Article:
Have you ever encouraged someone to embrace technology and then regretted it?
Me, I’m starting to lament pushing my mom to up her game. Look, she’s 79, and as bright and energetic as anyone half her age. But let’s face it, if you never even cared to know how to use a TV remote, chances are today’s tech is way over your head.
It all started with the iPad, one of the two devices my mom uses (the other one being her cell phone).
Hers was one of the first versions released, way way back when Obama was in the middle of his first term. My mom used it for email and to type her ESL and bible class homework on the Notes app.
Then the virus came along and forced my religious and eminently social mom to learn how to get on Zoom and click on YouTube links. So old and slow was the device, you could prepare a pabellón criollo from scratch while it pulled up a video.
Thus, around Christmas time, I finally convinced my mom to buy a new iPad, one with a keyboard no less.
It arrived when I was away and my mom wouldn’t think to let anyone else set it up. Daniella had to do it. For whatever reason, she decided the iPad must be handled by the person who selected the model and did the online purchase.
It’s been a couple of months since I set up my mom’s iPad and showed her how to get to the home screen, and to fold the keyboard into place so the screen stays upright and the keyboard horizontal. Everything else was pretty similar to the old iPad.
And that, dearest friends, was just the beginning. The tech support calls started the very next day and have continued since. Though my mom never skips the ‘how are you’s’ and ‘how did this or that go’, it’s obvious when she’s calling with a tech question.
I’m hardly what you’d consider tech-savvy, but now my mom thinks I’m the only human on the entire planet who can assist her when she can’t pull up a YouTube video. She could contact any of her other three daughters or two nieces who live nearby, but no, it has to be me.
“How come I can see the video but there’s no sound?” she called to ask the other day.
My diagnosis was that the volume was off and I did my best to explain that she needed to click on the little loudspeaker icon with a line across it. I was, sadly, unsuccessful, and my mom couldn’t pray the rosary broadcast straight from Lourdes that afternoon.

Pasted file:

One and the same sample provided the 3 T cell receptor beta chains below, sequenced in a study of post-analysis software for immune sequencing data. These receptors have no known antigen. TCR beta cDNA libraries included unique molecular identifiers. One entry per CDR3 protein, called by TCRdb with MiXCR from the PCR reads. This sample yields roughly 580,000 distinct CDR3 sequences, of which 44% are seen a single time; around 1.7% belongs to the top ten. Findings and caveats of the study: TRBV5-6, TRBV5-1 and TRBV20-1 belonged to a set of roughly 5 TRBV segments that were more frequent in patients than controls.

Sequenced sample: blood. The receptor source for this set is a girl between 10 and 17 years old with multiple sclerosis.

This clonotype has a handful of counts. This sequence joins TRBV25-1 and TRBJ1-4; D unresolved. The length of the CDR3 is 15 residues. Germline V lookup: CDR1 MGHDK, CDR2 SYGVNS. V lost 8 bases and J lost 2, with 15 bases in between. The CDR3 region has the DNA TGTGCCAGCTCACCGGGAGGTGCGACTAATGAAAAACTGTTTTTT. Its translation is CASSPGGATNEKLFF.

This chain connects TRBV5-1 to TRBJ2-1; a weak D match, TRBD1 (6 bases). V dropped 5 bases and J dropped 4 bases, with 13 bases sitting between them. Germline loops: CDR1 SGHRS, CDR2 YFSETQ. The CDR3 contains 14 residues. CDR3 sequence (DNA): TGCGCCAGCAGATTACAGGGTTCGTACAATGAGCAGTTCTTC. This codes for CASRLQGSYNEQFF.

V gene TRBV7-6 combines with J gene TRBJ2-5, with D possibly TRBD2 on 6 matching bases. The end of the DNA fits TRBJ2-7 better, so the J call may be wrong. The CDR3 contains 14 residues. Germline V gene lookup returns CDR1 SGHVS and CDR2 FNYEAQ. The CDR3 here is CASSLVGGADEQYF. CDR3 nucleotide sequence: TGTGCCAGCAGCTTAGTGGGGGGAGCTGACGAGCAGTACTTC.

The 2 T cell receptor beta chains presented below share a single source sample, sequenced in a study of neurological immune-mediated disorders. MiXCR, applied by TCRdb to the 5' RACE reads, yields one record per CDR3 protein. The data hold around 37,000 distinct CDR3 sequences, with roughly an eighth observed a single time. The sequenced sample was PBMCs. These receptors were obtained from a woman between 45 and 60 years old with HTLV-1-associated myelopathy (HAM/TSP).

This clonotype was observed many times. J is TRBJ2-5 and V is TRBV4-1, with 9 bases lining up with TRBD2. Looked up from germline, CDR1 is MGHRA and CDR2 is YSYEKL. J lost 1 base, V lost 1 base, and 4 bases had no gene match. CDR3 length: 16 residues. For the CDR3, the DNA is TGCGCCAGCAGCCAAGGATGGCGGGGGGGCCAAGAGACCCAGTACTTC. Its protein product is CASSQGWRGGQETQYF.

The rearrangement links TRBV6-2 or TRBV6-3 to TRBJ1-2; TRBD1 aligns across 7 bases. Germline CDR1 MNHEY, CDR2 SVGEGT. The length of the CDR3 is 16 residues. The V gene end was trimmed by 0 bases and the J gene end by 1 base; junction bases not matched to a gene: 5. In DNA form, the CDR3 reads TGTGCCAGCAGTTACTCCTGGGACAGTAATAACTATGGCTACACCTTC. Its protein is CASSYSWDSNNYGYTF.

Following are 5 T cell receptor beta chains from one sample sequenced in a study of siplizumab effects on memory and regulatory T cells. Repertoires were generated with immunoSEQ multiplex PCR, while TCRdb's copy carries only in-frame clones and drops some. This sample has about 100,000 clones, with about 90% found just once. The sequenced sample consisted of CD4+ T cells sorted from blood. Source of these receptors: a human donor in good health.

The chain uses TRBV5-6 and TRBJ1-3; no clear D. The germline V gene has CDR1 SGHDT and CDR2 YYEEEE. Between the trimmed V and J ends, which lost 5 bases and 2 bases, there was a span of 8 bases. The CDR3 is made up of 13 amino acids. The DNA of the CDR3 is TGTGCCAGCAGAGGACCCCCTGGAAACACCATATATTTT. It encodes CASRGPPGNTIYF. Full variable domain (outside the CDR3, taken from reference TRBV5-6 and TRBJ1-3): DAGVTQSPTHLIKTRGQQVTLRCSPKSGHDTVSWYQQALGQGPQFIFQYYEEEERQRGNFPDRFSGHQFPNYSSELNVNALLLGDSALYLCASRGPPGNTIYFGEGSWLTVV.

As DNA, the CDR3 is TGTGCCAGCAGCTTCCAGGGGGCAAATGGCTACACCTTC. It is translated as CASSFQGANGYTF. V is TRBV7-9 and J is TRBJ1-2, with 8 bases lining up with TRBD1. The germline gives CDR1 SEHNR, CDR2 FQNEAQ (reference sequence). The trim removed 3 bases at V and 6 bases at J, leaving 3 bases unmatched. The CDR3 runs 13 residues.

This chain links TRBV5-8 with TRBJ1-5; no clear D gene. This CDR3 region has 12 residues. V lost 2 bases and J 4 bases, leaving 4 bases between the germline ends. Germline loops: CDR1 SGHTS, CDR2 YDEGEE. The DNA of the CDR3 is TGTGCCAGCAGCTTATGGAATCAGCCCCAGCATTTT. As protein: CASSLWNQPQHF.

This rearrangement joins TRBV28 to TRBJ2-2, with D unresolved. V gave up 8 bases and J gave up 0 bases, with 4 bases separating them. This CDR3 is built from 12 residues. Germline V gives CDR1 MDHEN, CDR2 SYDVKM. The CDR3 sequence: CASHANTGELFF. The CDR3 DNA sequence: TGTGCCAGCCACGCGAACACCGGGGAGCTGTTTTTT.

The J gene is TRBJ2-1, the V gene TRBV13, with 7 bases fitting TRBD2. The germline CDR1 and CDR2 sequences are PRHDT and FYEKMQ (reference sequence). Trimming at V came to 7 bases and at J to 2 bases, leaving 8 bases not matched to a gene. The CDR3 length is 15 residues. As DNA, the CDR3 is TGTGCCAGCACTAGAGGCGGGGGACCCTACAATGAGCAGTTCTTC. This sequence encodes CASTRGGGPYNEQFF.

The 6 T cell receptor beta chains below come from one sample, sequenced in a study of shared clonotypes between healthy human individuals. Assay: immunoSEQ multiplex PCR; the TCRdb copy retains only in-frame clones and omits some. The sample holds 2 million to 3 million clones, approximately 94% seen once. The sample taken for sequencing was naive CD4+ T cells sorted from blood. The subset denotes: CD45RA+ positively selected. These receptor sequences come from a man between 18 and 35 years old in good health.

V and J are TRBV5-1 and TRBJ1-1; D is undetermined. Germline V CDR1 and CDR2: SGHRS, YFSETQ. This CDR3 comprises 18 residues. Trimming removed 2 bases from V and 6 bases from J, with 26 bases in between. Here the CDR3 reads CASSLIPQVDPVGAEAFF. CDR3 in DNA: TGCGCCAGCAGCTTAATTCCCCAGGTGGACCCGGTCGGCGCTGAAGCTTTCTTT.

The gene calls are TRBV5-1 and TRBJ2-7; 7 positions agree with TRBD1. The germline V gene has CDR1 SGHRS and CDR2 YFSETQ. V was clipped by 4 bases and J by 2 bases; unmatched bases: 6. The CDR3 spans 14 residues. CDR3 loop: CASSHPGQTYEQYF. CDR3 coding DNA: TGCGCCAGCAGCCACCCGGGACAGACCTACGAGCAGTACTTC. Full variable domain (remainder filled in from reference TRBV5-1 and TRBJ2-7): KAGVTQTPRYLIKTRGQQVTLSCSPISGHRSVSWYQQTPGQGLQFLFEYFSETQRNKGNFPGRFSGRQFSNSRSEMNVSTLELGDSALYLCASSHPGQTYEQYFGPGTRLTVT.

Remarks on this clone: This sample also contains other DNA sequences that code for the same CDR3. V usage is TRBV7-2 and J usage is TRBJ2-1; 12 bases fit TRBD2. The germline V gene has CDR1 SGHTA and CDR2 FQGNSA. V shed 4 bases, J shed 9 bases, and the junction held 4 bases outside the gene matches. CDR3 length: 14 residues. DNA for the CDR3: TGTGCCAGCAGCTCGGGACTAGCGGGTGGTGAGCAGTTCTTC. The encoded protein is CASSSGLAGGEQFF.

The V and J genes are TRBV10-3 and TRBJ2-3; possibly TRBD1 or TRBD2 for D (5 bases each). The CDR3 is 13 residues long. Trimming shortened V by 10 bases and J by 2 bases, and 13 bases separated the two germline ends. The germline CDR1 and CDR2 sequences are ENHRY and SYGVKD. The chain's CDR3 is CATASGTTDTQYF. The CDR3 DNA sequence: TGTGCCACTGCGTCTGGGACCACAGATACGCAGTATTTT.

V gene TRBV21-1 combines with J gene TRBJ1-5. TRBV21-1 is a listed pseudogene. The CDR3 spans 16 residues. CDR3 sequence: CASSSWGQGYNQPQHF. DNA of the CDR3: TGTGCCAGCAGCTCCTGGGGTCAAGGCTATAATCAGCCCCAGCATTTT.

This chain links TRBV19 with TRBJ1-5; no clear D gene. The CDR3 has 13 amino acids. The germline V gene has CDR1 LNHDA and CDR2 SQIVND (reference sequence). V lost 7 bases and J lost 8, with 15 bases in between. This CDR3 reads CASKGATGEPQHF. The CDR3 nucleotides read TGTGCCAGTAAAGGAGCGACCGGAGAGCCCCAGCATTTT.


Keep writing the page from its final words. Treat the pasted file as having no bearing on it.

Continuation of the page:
I showed her in person the next day — one of those tiny tech support lessons that’ll make a huge difference I hope.
Then there are the popup messages:
“There’s a message from Google. It says something about a device and delete and security something.”
“Ok mom,” I proposed, “Just hit cancel whenever something you don’t understand from Google pops up.”
“But I’m scared,” she said, as if the Google monster might suck her into the screen and up to that Cloud she hears about.
Do you know what else is kinda funny but causes me to take deep breaths? The way my mom jots down every single step of what I do on one of her many notebooks. I was showing her how to join a WiFi network the other day, and here’s what she wrote down:
- Settings (including a little drawing of the settings icon!)
- Press settings (as if she could do anything other than press?)
- Find Join Network
- Find 4ADF740
- Press 4ADF740
- Type password: 123456789
- Press Enter
She’s terrified of pressing the wrong button as if her error could lead to the deployment of the whole US nuclear weapons arsenal.
I love the saying “No good deed goes unpunished” — possibly because we have no equivalent aphorism in Spanish, my native language, and it took me some time to “get” it.
What do you know, my good deed led to this request from my mom: “Could you help my friend Maria set up her iPad?”
“I’d be glad to, mom,” I heard myself answer. After all, how can I say no to my mom, who gave me life and is the most generous and loving person in the world?
Plus I’m proud of her. She’s finding interesting videos all by herself on YouTube now, positioning herself nicely on the screen while on Zoom and using the mute/unmute function proficiently. And helping her tells me exactly why my 25-year-old-son takes so many deep breaths when I ask him to help me with my tech issues.
One more tech support anecdote:
I had to show and explain to my
about 72 times that she didn’t need to press “enter” to move to the next line when she was
writing an email or using the Notes
app, the way one had to back in the day of the typewriter. I think she didn’t believe me! Then when she’d make changes to her composition, the spacing
would be all off, just the way it is in this paragraph you’re
about to finish reading.
FYI: My mom gave me permission to publish this post.